If there’s a narrative problem here, it has nothing to do with the film, but with the narrative of James Franco’s career: bankable actor reads important books and aspires to auteur-hood above and beyond his station in life, commits Attempted Virtuosity.

This was heresy. In Hollywood actors were meat, and movies were made on the strength of story, the cinematographer’s eye, and the director’s military precision in combining all of the above. But Cassavetes preferred to discuss, argue, cajole, experiment, and collaborate in pursuit of some elusive truth that the camera (provided it was loaded with film) might catch. “Sometimes,” he said, “the scenes would reflect things that we didn’t like to find out: how idiotic we were or how little we had to do with ourselves, how uptight we were. We felt that it was important to find a way to have the courage to put that out on the line for whatever it was, even if the picture itself would not be exciting.”

Reaction to the results was inevitably mixed. In 1968, Variety called Faces, his second feature, “an overblown opus that never comes to life,” but in the New York Times Renata Adler called it the “strongest, bluntest, most important American movie of the year.” At Harlem’s Apollo Theatre, the first two nights of A Woman Under The Influence grossed a total of $2.50. But the film scored two Oscar nominations, for Gena Rowlands as Best Actress and Cassavetes as Best Director: his movies were box office poison but somehow managed to find the sympathetic movie-goer who was moved by whatever Cassavetes had teased out of his actors. And this is before the idiosyncratic, cockeyed, performance-driven independent film became a genre of its own.

But at the time Cassavetes was guilty of making films that refused to flatter preconceived notions: short on plot, structure, sharp dialogue and resolution. It was an affront to Hollywood that Johnny Staccato would dare to re-invent the motion picture, to knock the writer, producer and director off their canvas-back stools in favour of an impenetrable, two-hour New York studio improvisation exercise. But the movies were good. Difficult, often clumsy, and short on narrative logic, but good in the way that some art simply is. The problem lies in an industry where art is valued but not encouraged, due to its inherent risk to shareholder value: bigger and simpler is better than small and complicated. “It’s just the stupidity,” Cassavetes says in the Carney book, “of not allowing certain pictures to be made simply because they’re not expensive enough. You have to kill yourself to make an expensive picture out of an inexpensive movie, in order to suit the economic standards everyone is used to. Why? It’s a camera and some people—why should that cost more than a five-story building?”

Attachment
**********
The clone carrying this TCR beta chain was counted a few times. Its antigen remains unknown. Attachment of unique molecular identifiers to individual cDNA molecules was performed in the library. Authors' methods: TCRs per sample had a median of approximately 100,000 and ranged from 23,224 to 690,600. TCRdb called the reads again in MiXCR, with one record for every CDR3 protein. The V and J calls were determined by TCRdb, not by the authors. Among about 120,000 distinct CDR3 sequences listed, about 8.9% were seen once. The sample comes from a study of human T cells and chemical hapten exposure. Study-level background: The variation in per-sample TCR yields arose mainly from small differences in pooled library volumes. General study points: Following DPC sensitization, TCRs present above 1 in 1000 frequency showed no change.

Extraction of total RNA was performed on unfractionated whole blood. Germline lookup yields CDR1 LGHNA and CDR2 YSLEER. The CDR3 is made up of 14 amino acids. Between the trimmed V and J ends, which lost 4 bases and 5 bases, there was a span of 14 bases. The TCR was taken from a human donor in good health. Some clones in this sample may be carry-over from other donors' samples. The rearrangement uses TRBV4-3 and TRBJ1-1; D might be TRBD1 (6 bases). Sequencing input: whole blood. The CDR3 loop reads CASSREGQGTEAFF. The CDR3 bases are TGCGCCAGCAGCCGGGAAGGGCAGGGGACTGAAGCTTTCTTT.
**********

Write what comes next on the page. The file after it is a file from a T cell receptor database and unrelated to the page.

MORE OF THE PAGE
But the business has changed, to James Franco’s advantage. The risk that his work will be dismissed as the rubber plaything of a toothy pretty-boy is mitigated by the fact that Hollywood is no longer a place where his kind is doomed to failure, as it was for Cassavetes and Orson Welles. It is possible to make a movie on a modest budget that has no hope of commercial success and skip the whole business of theatrical release, send it straight to iTunes, as has happened with As I Lay Dying. It was never meant for theatres but for the boutique, at-home audience who will load it out of curiosity, given the low stakes involved: no night out, no babysitting costs, no need to sit through it if the split-screen gets on your nerves. And for the industry, no distribution costs. Meanwhile the mainstream blockbuster audience can happily ignore it.

Other actors will follow suit. And some of their movies will be good, surprisingly so. But it’s important for Franco to remember, if he shakes the hobbyist’s reputation and keeps up the better-than-drably-adequate work, that he owes his Laurel Canyon house to John Cassavetes.